Anxiety at the Grocery Store

It’s been a while since I’ve been this close to a panic attack in public. Sunday, sometime in the middle of the day, I needed to go to the store to pick up some things for the house. Typically, if my boyfriend is awake before one of his work nights, we’ll go shopping together, but he hurt his back and chose to stay home. I’m not sure whether that was a good or bad thing. We both deal with anxiety in crowded places, and if he shuts down it’s hard to know if we’ve gotten everything we needed.
I was feeling alright when I got to the store. I made a list so that I could easily pop in and out again, but as soon as I got in the door, things started to go wrong. The carts in the first row were stuck together, but before I could move to the second row, a man carrying a little girl had followed me in, so I stopped and let him have a cart. I pulled out the next one, but at this point he was blocking the entrance with his cart turned sideways trying to stuff the girl into the seat. Normally, this wouldn’t bother me and I could wait patiently, except that the door greeter was one of my old clients. One that was born without a volume control and likes to ask personal questions. She had recognized me once before, and at this point I just wanted to get past without being noticed. It seemed like it took forever for the guy to put his daughter in the cart, but once they were moving, I got around and bolted to the produce section.
Honestly, it wasn’t as bad in produce as it usually is. No matter where you put your cart, it’s always in front of something important and people get really pushy. If you’re not the pushy type, be prepared to wait for the customers before you to have debates over lettuce types directly in front of the one item you need. In their defense, you can’t always predict what type of lettuce you’ll leave with. If the type you planned to buy looks wilted, you may have to have a serious discussion about your second choice.
Being able to get what I needed fairly quickly during this trip, I followed the flow to my next destination, but traffic was moving triple wide in one direction down the frozen section. I tried to determine who was going to stop and browse so that I could scoot to their side while the others got by me. It wasn’t working. I decided to just stop where I was and wait for things to clear out. I got my frozen veggies and moved on. Things only got more congested from there, and anytime I found a quiet aisle, it quickly filled up.
At this point, I remembered that I needed non-food items when I came in, but because I was in a hurry to get away from the entrance, I went the wrong direction. Sorry, frozen veggies. On the way to the opposite side of the store, I followed in the wake of the only person going my direction, and directly behind me all the way were two younger guys having a loud conversation. My anxiety might have peaked had traffic not split at this point and they went the other direction.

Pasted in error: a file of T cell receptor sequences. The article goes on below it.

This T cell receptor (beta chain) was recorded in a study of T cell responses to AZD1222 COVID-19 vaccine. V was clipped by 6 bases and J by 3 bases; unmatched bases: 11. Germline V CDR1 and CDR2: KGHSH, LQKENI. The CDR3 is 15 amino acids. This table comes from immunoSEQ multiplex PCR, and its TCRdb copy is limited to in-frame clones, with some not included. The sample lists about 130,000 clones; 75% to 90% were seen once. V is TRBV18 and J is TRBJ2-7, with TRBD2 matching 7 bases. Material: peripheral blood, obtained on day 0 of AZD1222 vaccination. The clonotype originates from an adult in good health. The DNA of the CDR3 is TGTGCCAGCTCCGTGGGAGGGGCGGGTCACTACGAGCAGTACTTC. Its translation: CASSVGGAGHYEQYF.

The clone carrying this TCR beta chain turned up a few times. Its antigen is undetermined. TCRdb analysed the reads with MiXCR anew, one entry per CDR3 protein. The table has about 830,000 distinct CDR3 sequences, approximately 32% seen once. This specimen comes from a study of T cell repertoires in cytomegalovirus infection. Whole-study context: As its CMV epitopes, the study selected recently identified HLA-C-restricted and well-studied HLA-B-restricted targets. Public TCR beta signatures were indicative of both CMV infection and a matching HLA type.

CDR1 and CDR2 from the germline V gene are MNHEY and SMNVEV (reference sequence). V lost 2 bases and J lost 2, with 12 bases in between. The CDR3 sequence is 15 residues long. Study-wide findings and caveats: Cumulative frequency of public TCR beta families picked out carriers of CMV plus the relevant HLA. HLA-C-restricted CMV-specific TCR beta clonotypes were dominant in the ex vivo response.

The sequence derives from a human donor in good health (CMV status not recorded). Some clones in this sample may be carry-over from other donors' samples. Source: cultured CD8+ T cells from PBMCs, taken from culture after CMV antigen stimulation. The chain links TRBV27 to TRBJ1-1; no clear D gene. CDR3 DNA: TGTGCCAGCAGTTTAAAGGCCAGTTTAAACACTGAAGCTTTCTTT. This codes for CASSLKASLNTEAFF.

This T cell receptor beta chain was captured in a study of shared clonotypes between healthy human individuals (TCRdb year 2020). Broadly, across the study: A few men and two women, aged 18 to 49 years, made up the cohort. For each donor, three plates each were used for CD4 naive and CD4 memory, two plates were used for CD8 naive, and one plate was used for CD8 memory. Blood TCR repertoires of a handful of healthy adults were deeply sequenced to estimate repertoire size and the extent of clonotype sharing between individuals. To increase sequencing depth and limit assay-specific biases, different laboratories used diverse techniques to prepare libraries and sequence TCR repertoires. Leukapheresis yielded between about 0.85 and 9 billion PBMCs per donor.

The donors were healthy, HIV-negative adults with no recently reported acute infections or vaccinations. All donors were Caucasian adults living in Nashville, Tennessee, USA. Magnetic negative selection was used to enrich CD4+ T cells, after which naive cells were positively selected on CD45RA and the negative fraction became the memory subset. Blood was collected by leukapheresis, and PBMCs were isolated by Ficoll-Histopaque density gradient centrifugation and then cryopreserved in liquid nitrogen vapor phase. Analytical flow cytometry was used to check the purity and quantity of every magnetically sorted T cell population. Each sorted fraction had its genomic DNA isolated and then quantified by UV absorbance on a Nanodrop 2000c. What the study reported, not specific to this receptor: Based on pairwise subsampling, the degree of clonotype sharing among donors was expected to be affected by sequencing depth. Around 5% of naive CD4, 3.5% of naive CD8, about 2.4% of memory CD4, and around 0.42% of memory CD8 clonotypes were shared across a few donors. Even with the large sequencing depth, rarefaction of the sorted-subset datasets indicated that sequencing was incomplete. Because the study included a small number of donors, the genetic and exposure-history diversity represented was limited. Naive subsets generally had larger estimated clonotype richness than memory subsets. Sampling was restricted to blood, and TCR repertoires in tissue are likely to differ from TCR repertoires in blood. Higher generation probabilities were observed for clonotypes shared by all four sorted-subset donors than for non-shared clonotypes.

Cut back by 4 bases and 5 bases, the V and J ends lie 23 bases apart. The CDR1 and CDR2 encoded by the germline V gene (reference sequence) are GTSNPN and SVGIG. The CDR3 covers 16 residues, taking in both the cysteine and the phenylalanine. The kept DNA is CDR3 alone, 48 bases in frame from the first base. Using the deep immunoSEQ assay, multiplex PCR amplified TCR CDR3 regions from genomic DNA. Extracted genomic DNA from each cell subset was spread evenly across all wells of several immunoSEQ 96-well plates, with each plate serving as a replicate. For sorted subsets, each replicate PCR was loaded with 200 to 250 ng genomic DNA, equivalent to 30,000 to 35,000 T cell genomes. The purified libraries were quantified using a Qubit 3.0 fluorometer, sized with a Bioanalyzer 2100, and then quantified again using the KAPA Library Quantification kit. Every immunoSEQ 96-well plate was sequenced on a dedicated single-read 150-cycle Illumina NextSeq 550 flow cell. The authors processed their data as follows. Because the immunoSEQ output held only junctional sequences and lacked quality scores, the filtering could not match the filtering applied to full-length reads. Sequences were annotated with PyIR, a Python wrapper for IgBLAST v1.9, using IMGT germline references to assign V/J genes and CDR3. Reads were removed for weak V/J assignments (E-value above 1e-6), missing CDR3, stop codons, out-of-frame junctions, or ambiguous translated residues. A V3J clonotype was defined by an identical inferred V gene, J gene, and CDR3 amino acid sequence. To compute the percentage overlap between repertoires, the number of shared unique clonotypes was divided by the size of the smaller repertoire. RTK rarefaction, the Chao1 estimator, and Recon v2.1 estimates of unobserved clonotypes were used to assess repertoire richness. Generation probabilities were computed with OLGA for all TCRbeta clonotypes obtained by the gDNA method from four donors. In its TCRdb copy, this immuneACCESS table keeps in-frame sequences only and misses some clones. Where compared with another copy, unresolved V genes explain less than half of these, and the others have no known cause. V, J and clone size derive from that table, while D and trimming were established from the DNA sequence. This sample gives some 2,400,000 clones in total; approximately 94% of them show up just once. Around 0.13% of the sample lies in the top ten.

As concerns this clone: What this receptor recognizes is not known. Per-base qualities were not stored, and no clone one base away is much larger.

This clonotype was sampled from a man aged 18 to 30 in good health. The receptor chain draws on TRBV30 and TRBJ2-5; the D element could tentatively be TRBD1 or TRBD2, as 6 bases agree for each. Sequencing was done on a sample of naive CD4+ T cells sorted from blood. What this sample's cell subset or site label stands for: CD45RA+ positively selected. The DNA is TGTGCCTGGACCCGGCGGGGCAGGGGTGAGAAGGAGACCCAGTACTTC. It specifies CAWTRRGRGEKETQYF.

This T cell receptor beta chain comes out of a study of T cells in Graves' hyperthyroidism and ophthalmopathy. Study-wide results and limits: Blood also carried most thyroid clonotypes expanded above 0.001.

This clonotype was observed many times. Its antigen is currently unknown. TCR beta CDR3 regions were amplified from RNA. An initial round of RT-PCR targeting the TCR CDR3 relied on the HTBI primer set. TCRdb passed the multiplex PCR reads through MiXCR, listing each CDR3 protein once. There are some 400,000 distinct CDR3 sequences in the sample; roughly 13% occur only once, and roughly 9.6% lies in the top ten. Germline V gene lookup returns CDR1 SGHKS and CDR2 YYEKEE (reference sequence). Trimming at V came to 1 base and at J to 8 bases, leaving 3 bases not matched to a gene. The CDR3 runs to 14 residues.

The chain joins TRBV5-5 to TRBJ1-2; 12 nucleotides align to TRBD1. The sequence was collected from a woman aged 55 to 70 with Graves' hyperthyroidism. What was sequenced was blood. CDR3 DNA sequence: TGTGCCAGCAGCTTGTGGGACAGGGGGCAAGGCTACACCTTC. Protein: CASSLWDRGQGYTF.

Once I had everything on my list, I started to think about my mom’s birthday. She’s been upset with me and I wasn’t sure I could afford anything nice enough, or even make her something she would use since she’s already loaded down with jewelry that I’ve made and other art and trinkets. I found myself corralled back to the main aisle and then jostled around by cross traffic as I tried to get back to the center of the store to think about whether there was anything there I could get her.
By the time I reached stationary, I had completely shut down. I’m not sure how long I was there, but I came around to find myself staring at a wall of pencils. I was still feeling pretty numb as I turned around to the shelves behind me and picked through notebooks. Each cover reminded me of a friend. Animals, cartoons, superheroes, quotes. Some of the notebooks were very bright and had soft covers. I ran my fingers over the surfaces in what felt like a dream state.
Then the sounds of the store around me pushed their way back into my ears and I was aware again. I had everything on the list and my mind was exhausted, so I decided to head home. I felt like a deflated balloon, so I sent a message to my boyfriend to see if he would also like a coffee as I would definitely be getting myself one.  Doctors will advise against caffeine, but I find it calms me down in situations like this.  It speeds up your brain’s ability to prioritize incoming sensory data, which would have been great before I went to the store. While many people are put on-edge by caffeine, if you already suffer sensory overload, it can reduce stress by making input manageable.  (You should listen to your doctor, this is just my personal experience with caffeine).
I’m still feeling the effects of that trip 24 hours later, so I wanted to write down my experience while it’s still fresh in my mind.


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